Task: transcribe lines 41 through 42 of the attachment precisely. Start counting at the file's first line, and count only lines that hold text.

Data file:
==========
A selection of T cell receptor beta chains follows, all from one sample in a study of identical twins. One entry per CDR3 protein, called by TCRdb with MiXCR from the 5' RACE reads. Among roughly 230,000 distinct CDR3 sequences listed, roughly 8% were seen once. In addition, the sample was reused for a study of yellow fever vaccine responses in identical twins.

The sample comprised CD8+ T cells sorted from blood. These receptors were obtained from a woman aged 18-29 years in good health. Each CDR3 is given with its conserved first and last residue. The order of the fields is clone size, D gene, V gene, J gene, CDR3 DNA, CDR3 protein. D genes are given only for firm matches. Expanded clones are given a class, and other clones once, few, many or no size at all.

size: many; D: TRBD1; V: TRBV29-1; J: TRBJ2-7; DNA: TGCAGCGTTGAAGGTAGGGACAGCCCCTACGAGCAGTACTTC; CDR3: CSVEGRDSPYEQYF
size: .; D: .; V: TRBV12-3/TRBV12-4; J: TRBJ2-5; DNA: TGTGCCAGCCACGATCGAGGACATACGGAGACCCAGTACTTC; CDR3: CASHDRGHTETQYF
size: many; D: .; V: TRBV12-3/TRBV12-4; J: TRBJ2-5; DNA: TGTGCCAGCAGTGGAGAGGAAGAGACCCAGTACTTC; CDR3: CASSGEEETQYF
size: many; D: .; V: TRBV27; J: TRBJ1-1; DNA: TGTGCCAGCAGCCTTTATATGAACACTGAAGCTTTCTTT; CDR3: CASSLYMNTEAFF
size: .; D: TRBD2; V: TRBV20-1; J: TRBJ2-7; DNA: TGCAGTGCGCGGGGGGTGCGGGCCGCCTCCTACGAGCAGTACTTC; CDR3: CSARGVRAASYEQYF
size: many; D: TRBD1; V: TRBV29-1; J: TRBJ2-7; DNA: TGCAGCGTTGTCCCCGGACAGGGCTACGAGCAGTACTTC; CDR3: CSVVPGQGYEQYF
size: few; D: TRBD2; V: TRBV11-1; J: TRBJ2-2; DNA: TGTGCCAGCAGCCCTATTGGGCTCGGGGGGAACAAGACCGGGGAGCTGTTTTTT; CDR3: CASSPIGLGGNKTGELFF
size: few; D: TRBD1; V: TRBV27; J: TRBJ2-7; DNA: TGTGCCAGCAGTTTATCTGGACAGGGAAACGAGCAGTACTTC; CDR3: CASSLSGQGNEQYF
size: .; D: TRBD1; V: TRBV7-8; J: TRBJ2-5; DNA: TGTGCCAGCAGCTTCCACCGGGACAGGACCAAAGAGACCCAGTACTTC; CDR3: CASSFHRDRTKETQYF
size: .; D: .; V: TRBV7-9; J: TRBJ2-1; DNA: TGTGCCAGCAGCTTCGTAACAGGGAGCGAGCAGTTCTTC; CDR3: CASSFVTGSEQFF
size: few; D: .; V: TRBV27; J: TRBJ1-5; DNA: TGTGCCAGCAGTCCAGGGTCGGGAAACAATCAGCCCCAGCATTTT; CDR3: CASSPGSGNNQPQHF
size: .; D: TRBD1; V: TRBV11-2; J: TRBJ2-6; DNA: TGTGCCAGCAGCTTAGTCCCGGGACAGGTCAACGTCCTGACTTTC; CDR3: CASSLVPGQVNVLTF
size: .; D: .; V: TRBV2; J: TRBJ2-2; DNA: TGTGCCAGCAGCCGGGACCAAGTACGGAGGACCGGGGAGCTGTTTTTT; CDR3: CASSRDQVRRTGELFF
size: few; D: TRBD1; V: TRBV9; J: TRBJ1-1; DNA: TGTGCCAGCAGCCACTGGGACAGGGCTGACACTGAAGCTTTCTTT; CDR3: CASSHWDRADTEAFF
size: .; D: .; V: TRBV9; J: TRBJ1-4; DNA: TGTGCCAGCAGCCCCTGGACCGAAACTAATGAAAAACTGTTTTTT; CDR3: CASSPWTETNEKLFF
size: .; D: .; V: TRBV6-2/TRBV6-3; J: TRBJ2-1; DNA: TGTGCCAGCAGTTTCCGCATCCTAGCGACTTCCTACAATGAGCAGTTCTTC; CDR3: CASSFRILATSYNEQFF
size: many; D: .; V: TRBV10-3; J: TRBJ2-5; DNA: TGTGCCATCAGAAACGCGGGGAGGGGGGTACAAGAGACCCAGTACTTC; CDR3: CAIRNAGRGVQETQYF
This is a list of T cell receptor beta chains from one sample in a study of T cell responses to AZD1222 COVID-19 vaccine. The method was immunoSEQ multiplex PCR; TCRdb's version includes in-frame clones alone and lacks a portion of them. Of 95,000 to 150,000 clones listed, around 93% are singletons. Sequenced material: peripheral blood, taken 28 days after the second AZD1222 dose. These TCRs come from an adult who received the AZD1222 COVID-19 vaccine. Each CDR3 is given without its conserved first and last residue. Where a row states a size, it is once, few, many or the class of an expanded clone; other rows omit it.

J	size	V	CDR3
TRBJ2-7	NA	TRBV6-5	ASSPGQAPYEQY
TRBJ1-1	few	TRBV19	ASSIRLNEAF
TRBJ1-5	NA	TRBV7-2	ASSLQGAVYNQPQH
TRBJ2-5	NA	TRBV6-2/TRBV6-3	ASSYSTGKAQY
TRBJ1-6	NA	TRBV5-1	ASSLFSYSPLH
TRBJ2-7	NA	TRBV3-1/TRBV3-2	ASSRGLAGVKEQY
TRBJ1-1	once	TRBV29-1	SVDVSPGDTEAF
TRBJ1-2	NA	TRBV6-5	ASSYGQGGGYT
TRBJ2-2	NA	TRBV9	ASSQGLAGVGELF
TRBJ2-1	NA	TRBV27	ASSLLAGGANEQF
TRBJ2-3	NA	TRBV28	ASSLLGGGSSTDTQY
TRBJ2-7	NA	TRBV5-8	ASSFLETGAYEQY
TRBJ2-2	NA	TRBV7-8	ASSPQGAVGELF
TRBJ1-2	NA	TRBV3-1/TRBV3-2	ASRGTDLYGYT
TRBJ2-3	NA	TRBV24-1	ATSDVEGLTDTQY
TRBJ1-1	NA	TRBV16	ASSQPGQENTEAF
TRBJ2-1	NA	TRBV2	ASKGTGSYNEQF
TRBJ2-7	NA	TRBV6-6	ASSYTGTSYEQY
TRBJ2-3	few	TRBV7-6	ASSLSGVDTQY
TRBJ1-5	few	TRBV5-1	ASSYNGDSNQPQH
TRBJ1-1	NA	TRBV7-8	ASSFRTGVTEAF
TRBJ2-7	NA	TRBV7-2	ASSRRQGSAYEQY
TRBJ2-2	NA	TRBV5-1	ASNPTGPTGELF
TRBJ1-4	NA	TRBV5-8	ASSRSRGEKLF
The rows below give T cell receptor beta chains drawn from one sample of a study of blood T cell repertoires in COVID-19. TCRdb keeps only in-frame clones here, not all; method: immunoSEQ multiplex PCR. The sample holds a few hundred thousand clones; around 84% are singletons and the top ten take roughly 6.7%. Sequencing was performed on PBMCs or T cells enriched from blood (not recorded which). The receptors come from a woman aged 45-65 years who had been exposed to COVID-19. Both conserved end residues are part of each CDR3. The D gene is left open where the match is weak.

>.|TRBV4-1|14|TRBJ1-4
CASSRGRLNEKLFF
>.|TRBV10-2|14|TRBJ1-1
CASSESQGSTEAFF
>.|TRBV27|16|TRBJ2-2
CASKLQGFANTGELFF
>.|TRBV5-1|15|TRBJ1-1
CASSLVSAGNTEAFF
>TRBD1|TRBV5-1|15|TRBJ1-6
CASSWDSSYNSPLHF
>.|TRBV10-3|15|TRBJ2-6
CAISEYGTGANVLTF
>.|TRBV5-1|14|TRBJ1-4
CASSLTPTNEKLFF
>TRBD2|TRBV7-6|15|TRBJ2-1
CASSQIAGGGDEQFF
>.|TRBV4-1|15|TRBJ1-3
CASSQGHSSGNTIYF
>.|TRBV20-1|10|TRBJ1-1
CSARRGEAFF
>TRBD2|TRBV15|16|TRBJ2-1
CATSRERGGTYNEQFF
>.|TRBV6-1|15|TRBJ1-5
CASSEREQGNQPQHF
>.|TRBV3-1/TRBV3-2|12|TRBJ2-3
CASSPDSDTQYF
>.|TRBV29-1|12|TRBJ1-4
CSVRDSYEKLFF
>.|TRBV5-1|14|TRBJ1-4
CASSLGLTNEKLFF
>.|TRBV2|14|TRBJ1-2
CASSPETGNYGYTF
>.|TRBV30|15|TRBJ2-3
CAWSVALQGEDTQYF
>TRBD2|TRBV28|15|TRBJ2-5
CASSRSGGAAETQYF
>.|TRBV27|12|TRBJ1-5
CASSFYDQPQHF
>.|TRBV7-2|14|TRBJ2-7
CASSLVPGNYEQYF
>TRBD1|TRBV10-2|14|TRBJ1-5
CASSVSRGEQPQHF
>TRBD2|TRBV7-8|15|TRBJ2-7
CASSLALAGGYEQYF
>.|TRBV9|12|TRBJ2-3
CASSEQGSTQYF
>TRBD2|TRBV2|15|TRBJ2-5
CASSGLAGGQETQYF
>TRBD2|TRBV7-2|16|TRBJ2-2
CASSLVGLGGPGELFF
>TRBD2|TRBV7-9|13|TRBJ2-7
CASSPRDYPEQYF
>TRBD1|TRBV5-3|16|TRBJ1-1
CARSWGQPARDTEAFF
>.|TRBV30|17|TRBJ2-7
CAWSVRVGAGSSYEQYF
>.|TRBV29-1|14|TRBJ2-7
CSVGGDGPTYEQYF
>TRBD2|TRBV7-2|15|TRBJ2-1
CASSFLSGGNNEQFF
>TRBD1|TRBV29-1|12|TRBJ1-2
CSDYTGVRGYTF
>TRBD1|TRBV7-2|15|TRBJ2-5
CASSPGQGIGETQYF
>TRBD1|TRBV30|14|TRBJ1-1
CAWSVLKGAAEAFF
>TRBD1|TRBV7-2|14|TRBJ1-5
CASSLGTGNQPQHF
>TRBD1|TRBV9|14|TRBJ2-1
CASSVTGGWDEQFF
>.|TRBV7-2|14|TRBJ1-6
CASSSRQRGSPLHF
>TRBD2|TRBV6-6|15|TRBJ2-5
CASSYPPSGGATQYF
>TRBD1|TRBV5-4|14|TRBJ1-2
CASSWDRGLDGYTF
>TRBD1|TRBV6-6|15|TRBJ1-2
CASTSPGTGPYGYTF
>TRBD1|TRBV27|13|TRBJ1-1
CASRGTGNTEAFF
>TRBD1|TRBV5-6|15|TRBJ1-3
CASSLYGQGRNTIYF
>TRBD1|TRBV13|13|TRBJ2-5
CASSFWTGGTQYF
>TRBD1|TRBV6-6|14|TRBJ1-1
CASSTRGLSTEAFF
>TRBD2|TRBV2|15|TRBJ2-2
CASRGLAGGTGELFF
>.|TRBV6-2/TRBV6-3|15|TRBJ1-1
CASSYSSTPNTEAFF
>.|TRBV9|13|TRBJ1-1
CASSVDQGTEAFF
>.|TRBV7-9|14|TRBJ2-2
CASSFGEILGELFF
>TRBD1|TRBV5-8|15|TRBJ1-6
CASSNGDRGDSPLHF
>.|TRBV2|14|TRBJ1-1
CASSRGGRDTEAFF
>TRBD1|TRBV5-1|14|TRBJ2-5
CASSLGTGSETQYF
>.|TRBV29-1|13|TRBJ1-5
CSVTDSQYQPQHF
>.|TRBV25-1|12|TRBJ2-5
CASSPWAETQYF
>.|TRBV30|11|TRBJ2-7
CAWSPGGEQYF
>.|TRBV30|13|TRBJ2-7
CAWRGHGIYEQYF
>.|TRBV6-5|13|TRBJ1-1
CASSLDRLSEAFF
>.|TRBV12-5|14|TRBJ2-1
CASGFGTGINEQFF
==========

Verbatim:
TRBJ1-5	few	TRBV5-1	ASSYNGDSNQPQH
TRBJ1-1	NA	TRBV7-8	ASSFRTGVTEAF